(ii) Improved feed conversion efficiency
(iii) Enhanced immune function and disease resistance
(iv) Earlier weaning and transition to solid feed

(ii) DEHORNING
(PICK ANY THREE)
(i) Reduces the risk of injuries to animals and handlers
(ii) Prevents damage to housing, equipment, and other animals
(iii) Facilitates easier handling and management of the animals
(iv) Helps maintain a more uniform herd or flock appearance

=============================
(2a)
(i) Improved animal health and welfare.
(ii) Better control of environmental factors like temperature and humidity.
(iii) Reduced risk of disease transmission.
(iv) Increased productivity and growth rates.
(v) Enhanced reproductive performance.
(vi) Minimized stress levels leading to higher quality products.

(2b)
(i) Preventing aggression and injury among different age groups.
(ii) Avoiding competition for resources such as food and water.
(iii) Minimizing the spread of diseases between age groups.
(iv) Tailoring feeding and management practices to specific age-related needs.

(2c)
(i) Cleaning and disinfecting the entire facility.
(ii) Checking and calibrating heating equipment to maintain appropriate temperature levels.
(iii) Providing clean bedding material.
(iv) Ensuring adequate ventilation.
(v) Setting up feeders and drinkers with fresh water and appropriate chick feed.

(2d)
(i) Pelt: Sheep
(ii) Bristle: Pig
(iii) Mohair: Angora goat
(iv) Veal: Calf (young cattle)
(v) Lard: Pig
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(5a)
(i) Improved growth rates and feed conversion efficiency.
(ii) Enhanced immune function, leading to reduced disease incidence.
(iii) Better nutrient absorption and utilization.
(iv) Increased egg production and quality.
(v) Enhanced meat quality and flavor.

(5b)
(i) Facilitating distribution to diverse markets.
(ii) Providing storage facilities to maintain egg quality.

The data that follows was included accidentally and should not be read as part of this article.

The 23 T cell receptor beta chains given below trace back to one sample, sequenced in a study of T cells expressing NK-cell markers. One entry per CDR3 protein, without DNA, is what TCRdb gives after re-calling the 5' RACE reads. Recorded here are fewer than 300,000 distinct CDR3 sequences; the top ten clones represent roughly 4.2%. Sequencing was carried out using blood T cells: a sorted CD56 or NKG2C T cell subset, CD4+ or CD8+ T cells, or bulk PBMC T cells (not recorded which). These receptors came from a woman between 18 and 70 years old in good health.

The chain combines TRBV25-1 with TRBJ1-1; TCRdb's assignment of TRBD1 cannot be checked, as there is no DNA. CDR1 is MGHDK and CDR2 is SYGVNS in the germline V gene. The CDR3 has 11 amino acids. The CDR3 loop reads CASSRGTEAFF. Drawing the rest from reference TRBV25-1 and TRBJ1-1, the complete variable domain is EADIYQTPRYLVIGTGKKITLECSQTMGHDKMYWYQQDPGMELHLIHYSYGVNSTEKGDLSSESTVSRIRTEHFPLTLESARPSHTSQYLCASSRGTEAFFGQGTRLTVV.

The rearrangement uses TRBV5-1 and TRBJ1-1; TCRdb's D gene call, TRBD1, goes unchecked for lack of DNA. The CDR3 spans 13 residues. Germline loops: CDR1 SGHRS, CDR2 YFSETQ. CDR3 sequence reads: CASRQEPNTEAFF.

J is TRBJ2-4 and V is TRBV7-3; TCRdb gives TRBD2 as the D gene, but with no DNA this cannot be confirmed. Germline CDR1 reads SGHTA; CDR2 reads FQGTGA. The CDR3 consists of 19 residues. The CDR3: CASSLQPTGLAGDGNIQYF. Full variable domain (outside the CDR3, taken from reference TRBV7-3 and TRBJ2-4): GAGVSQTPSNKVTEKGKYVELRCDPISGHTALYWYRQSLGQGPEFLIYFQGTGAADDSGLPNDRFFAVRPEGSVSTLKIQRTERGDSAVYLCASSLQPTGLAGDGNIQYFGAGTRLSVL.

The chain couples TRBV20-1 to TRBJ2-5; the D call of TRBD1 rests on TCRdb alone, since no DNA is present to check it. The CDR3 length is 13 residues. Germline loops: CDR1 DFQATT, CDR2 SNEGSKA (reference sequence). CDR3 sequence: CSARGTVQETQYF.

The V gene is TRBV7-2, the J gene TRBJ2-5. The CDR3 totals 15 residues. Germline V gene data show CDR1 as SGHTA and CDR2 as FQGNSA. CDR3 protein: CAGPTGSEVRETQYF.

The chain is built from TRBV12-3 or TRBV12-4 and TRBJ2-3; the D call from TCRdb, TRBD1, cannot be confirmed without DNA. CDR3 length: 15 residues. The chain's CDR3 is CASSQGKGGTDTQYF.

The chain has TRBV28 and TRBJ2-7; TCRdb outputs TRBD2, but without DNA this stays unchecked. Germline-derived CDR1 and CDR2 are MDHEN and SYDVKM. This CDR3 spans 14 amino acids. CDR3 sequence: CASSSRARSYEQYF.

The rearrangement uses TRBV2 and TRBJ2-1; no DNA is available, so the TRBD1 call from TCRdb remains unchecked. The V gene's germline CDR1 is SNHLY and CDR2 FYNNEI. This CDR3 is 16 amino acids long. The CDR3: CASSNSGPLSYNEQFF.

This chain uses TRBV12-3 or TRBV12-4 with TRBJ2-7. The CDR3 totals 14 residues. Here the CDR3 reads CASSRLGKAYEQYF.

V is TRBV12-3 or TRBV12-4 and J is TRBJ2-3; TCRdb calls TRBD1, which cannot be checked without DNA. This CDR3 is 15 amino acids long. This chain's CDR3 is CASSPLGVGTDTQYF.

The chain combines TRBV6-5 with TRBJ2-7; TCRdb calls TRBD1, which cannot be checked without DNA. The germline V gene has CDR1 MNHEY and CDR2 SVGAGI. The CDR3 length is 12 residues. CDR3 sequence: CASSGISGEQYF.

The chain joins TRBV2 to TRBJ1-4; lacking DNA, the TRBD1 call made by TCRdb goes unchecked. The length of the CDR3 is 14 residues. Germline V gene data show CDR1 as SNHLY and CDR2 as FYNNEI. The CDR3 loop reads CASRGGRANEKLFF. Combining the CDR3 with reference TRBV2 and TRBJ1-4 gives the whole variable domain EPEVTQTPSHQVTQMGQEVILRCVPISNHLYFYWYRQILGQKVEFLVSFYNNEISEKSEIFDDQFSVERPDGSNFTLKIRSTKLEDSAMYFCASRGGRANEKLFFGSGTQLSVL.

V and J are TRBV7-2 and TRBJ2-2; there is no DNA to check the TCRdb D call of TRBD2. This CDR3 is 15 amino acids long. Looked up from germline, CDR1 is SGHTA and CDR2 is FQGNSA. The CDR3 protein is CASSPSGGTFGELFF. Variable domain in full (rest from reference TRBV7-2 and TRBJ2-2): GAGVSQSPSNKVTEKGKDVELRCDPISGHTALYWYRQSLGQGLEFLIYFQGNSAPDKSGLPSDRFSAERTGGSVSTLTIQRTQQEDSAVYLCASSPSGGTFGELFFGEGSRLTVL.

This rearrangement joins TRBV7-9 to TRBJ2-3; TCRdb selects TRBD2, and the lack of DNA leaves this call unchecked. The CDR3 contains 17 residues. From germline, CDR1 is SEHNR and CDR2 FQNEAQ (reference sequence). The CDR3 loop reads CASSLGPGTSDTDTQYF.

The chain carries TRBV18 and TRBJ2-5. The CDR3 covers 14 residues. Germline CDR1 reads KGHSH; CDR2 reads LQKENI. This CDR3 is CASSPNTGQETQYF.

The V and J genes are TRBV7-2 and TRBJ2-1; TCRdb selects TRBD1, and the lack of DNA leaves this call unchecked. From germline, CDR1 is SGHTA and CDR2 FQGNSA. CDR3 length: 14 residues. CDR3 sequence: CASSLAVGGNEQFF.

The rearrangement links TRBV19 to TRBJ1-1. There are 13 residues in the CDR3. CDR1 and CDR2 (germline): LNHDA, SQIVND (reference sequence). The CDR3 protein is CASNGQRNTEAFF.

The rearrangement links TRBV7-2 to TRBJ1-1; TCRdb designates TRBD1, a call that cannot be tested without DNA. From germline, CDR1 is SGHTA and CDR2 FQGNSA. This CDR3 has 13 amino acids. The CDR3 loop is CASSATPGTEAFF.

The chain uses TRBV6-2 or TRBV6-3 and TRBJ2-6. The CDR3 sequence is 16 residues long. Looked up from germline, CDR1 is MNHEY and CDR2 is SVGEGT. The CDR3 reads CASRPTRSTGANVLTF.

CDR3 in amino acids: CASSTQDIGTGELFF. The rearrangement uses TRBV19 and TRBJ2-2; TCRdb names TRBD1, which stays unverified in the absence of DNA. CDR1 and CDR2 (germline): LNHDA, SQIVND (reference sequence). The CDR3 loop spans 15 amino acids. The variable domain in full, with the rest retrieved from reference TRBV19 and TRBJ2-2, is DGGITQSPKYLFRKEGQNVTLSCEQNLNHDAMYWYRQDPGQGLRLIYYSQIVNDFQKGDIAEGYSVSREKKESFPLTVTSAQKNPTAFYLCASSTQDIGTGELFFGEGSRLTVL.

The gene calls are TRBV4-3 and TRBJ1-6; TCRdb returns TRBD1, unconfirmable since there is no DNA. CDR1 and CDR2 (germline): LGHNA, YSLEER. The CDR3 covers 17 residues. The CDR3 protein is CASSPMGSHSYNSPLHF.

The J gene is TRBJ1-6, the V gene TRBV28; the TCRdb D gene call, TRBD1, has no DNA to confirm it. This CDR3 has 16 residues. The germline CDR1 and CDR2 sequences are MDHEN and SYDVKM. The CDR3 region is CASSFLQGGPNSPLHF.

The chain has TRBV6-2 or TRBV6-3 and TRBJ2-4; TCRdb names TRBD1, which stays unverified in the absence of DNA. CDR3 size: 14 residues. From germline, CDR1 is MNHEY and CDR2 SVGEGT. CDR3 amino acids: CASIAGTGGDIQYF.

(iii) Offering transportation services to reach distant markets.
(iv) Assisting in price negotiation between producers and retailers.
(v) Absorbing market risks by buying and selling eggs at stable prices.

(5c)
(i) Anthrax: Bacillus anthracis (affects cattle, sheep, and goats)
(ii) Coccidiosis: Various species of the protozoan parasite Eimeria (affects poultry)
(iii) Aspergillosis: Aspergillus spp. fungi (affects birds, particularly poultry)

(5d)
(i) Genetic differences.
(ii) Environmental factors, such as nutrition and temperature.
(iii) Hormonal regulation.
(iv) Social factors, including dominance hierarchy and social interactions.
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ANIMAL HUSBANDRY

(3a)
(i)breed: Breed refers to a specific group of animals that share common characteristics and traits, such as appearance, behavior, and genetic makeup, that distinguish them from other groups within the same species.

(ii)genotype: genotype refers to the genetic makeup of an individual animal, comprising the specific combination of alleles (alternative forms of genes) it inherits from its parents.

(iii) Hybrid: hybrid refers to an individual resulting from the crossbreeding of two different breeds or species within the same genus.

(3b)
(PICK ANY FOUR)

(i)Loss of Genetic Diversity
(ii)Increased Expression of Undesirable Traits
(iii)Decreased Fitness and Vigor
(iv)Inbreeding Depression
(v)Loss of Adaptability
(vi)Reduced Production Efficiency

(3c)
(i)Plant Protein Sources:
(Pick Any Two)

(i)Soybean meal
(ii)Cottonseed meal
(iii)Canola meal
(iv)Pea protein

(ii)Animal Protein Sources:
(Pick Any Two)

(i)Fish meal
(ii)Meat meal (rendered from various animal tissues)
(iii)Blood meal
(iv)Feather meal

(iii)Fiber Sources:
(Pick Any Two)

(i)Alfalfa hay
(ii)Timothy hay
(iii)Corn stalks
(ivWheat straw

(3d)
(Pick Any Four)

(i)Limited Access to Technology
(ii)High Cost of Implementation
(iii)Limited Extension Services
(iv)Cultural and Religious Beliefs
(v)Lack of Awareness and Education
(vi)Preference for Natural Breeding